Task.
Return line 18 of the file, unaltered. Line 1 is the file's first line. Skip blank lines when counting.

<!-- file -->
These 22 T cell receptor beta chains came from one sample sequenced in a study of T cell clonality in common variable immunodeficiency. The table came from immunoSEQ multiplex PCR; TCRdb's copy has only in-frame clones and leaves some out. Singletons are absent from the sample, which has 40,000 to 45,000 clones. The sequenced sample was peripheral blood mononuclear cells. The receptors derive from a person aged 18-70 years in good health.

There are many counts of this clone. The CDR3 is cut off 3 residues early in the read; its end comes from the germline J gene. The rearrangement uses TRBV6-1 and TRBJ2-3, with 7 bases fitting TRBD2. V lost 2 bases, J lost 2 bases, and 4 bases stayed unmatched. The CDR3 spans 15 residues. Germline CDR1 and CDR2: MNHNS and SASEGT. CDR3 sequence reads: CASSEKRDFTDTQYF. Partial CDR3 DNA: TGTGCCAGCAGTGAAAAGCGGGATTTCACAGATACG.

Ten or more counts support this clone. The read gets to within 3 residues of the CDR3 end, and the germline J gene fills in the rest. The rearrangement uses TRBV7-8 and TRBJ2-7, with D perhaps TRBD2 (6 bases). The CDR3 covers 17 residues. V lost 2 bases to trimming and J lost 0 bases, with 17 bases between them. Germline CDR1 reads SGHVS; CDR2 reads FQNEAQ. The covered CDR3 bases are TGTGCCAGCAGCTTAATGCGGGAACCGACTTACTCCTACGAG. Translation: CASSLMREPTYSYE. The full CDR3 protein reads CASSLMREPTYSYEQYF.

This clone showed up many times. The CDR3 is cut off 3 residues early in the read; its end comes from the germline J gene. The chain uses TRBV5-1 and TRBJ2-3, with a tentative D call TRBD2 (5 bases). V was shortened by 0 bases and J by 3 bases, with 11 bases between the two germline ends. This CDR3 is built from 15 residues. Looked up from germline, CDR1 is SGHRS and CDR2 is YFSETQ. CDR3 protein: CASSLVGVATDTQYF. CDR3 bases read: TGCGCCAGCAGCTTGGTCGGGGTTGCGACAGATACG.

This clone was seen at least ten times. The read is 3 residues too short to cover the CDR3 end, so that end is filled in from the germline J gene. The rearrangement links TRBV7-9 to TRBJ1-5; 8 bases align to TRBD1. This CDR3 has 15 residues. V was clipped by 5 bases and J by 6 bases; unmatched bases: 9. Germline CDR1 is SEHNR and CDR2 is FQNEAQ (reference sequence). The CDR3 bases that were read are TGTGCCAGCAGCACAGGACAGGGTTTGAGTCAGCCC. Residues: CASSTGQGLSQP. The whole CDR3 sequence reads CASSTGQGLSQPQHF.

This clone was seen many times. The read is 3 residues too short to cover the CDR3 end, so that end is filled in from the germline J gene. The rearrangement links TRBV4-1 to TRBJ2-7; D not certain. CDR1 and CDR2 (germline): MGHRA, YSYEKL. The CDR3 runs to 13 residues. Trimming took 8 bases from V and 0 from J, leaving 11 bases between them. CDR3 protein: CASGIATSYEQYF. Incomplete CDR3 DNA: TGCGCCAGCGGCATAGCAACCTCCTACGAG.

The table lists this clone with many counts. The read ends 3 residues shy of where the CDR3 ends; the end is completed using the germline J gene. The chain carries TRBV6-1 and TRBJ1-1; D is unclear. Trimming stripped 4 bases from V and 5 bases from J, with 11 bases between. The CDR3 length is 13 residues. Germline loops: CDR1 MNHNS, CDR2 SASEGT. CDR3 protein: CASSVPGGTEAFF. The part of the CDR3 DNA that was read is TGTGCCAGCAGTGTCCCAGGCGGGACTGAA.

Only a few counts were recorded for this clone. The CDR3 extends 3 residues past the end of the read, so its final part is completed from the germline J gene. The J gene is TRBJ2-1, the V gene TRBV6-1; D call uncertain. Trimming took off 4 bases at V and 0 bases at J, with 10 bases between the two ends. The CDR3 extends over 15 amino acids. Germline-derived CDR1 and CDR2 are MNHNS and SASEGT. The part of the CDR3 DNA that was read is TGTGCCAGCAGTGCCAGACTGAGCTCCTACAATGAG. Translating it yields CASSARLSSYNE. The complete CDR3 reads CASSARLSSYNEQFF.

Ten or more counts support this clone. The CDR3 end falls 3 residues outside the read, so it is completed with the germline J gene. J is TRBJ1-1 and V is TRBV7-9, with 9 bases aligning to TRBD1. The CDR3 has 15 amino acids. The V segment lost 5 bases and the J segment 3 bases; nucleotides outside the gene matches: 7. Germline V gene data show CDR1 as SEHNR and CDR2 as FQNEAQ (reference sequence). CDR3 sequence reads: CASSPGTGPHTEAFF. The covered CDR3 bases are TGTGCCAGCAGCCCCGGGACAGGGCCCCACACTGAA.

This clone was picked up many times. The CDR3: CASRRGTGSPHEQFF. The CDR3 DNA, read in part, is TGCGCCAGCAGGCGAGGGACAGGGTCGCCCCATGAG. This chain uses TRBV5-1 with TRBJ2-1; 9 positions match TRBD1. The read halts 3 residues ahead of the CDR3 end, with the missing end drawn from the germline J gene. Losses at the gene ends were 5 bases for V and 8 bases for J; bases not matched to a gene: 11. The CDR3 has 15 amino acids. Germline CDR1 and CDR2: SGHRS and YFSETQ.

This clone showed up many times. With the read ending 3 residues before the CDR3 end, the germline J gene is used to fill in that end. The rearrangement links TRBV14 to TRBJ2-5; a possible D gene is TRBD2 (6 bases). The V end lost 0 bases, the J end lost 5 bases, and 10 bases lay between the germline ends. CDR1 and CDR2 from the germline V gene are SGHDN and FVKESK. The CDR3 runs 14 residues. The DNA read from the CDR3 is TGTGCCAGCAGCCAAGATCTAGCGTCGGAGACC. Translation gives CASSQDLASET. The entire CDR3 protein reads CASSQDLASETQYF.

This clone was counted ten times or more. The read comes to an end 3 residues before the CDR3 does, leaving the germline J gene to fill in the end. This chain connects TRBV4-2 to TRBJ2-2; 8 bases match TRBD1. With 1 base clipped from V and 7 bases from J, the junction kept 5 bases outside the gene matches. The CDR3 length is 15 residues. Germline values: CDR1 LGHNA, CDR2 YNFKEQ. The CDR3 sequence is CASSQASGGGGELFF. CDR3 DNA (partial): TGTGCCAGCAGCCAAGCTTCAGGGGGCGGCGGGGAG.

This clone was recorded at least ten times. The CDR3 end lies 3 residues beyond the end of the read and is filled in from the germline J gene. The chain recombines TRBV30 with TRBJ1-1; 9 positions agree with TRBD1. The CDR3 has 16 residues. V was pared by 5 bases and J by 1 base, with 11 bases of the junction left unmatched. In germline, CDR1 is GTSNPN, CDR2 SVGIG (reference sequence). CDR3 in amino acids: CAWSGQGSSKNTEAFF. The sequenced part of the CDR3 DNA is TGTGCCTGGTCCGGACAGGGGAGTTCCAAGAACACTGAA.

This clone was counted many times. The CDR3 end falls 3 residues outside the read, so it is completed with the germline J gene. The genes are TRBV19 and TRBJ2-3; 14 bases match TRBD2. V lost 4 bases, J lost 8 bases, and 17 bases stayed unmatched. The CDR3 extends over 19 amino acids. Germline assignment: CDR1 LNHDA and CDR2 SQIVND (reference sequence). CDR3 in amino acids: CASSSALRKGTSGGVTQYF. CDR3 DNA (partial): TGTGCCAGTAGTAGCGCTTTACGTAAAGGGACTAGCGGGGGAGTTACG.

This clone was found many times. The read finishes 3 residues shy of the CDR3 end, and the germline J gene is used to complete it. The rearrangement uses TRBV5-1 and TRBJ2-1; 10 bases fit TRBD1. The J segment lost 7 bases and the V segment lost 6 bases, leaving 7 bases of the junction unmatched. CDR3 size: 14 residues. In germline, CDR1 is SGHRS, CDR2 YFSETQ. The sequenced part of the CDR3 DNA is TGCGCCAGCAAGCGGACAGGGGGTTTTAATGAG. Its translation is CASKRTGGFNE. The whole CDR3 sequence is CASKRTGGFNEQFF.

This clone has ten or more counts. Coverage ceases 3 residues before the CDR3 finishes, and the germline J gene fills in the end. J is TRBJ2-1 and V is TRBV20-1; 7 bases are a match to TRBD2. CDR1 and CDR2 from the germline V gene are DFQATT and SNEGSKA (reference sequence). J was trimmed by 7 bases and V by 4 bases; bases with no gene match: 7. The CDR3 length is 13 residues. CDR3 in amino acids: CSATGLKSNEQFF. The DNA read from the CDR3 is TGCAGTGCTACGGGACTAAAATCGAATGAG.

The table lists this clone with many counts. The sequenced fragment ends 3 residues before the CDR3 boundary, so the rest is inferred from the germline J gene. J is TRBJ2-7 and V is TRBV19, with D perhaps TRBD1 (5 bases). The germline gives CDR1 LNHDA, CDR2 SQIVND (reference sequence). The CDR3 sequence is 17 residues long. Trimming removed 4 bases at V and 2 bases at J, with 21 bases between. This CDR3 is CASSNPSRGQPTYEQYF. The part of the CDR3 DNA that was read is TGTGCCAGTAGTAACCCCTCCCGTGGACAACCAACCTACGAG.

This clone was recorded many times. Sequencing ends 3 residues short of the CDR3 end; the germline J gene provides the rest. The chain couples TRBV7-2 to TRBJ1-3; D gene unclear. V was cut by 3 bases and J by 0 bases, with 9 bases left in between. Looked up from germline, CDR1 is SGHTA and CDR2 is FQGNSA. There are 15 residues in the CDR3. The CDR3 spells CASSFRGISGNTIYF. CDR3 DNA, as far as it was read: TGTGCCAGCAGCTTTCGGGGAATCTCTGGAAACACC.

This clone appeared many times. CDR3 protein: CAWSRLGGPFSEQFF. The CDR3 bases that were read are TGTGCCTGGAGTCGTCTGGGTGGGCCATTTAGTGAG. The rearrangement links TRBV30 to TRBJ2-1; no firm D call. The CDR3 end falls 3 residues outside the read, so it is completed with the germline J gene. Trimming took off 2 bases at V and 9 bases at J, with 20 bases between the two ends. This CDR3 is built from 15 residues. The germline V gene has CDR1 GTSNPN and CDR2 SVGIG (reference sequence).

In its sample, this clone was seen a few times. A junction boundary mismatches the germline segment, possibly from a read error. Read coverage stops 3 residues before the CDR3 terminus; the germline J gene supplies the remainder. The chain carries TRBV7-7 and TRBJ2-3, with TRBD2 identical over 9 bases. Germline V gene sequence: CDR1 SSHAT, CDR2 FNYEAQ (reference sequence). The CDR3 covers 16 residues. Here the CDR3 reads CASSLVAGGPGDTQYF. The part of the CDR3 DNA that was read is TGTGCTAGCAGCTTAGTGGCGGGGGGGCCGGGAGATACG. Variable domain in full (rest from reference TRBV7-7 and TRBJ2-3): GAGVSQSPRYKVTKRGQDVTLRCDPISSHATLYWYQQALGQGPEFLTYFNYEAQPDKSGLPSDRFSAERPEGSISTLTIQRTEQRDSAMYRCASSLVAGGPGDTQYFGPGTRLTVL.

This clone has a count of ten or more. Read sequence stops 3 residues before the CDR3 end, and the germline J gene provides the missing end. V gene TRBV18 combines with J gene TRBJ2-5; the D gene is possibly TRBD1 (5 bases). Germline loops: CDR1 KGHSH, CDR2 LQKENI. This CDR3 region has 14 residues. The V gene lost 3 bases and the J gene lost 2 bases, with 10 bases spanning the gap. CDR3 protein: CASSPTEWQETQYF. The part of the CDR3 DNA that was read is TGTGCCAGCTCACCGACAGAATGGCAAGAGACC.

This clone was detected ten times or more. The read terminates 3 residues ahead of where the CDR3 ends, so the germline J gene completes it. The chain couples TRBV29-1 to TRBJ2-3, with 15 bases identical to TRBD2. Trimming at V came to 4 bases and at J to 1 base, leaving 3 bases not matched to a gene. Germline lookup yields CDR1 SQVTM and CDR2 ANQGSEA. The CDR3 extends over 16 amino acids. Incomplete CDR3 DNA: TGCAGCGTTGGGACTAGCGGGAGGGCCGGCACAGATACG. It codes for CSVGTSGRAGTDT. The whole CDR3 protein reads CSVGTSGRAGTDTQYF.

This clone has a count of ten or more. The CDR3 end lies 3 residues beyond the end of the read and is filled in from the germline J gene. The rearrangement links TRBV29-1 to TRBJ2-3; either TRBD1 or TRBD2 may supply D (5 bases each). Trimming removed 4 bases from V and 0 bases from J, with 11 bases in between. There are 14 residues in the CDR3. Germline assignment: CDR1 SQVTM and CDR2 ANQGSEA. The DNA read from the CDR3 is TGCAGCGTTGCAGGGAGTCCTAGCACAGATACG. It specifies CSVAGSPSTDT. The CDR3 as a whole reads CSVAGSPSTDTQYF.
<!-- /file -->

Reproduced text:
This clone was recorded many times. Sequencing ends 3 residues short of the CDR3 end; the germline J gene provides the rest. The chain couples TRBV7-2 to TRBJ1-3; D gene unclear. V was cut by 3 bases and J by 0 bases, with 9 bases left in between. Looked up from germline, CDR1 is SGHTA and CDR2 is FQGNSA. There are 15 residues in the CDR3. The CDR3 spells CASSFRGISGNTIYF. CDR3 DNA, as far as it was read: TGTGCCAGCAGCTTTCGGGGAATCTCTGGAAACACC.